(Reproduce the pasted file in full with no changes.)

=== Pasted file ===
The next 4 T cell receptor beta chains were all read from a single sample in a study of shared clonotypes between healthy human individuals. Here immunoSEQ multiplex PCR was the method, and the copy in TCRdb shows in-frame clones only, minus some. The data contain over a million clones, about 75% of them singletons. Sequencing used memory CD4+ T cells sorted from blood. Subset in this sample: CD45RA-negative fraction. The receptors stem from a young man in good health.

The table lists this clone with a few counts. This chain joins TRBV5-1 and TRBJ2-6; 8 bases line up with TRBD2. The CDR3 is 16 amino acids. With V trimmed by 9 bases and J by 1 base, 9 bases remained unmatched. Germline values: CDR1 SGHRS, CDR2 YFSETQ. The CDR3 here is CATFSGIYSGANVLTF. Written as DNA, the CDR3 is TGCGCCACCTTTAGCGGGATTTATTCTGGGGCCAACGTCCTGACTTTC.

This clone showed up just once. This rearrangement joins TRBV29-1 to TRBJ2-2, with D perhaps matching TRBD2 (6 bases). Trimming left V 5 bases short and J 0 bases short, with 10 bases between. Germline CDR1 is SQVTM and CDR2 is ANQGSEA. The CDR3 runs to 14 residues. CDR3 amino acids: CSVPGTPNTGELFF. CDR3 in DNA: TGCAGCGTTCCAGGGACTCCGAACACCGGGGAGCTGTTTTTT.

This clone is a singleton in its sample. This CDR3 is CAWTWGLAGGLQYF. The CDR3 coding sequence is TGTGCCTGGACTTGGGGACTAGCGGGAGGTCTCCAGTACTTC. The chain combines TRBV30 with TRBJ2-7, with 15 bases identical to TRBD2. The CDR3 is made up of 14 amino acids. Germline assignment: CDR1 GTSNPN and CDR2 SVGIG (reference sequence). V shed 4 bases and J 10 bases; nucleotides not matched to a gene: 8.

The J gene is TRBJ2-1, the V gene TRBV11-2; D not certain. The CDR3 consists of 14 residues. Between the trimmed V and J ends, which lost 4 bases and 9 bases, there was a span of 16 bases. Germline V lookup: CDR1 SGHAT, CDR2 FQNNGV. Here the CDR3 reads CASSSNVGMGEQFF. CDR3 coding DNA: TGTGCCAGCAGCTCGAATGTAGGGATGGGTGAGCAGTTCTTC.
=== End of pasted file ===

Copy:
The next 4 T cell receptor beta chains were all read from a single sample in a study of shared clonotypes between healthy human individuals. Here immunoSEQ multiplex PCR was the method, and the copy in TCRdb shows in-frame clones only, minus some. The data contain over a million clones, about 75% of them singletons. Sequencing used memory CD4+ T cells sorted from blood. Subset in this sample: CD45RA-negative fraction. The receptors stem from a young man in good health.

The table lists this clone with a few counts. This chain joins TRBV5-1 and TRBJ2-6; 8 bases line up with TRBD2. The CDR3 is 16 amino acids. With V trimmed by 9 bases and J by 1 base, 9 bases remained unmatched. Germline values: CDR1 SGHRS, CDR2 YFSETQ. The CDR3 here is CATFSGIYSGANVLTF. Written as DNA, the CDR3 is TGCGCCACCTTTAGCGGGATTTATTCTGGGGCCAACGTCCTGACTTTC.

This clone showed up just once. This rearrangement joins TRBV29-1 to TRBJ2-2, with D perhaps matching TRBD2 (6 bases). Trimming left V 5 bases short and J 0 bases short, with 10 bases between. Germline CDR1 is SQVTM and CDR2 is ANQGSEA. The CDR3 runs to 14 residues. CDR3 amino acids: CSVPGTPNTGELFF. CDR3 in DNA: TGCAGCGTTCCAGGGACTCCGAACACCGGGGAGCTGTTTTTT.

This clone is a singleton in its sample. This CDR3 is CAWTWGLAGGLQYF. The CDR3 coding sequence is TGTGCCTGGACTTGGGGACTAGCGGGAGGTCTCCAGTACTTC. The chain combines TRBV30 with TRBJ2-7, with 15 bases identical to TRBD2. The CDR3 is made up of 14 amino acids. Germline assignment: CDR1 GTSNPN and CDR2 SVGIG (reference sequence). V shed 4 bases and J 10 bases; nucleotides not matched to a gene: 8.

The J gene is TRBJ2-1, the V gene TRBV11-2; D not certain. The CDR3 consists of 14 residues. Between the trimmed V and J ends, which lost 4 bases and 9 bases, there was a span of 16 bases. Germline V lookup: CDR1 SGHAT, CDR2 FQNNGV. Here the CDR3 reads CASSSNVGMGEQFF. CDR3 coding DNA: TGTGCCAGCAGCTCGAATGTAGGGATGGGTGAGCAGTTCTTC.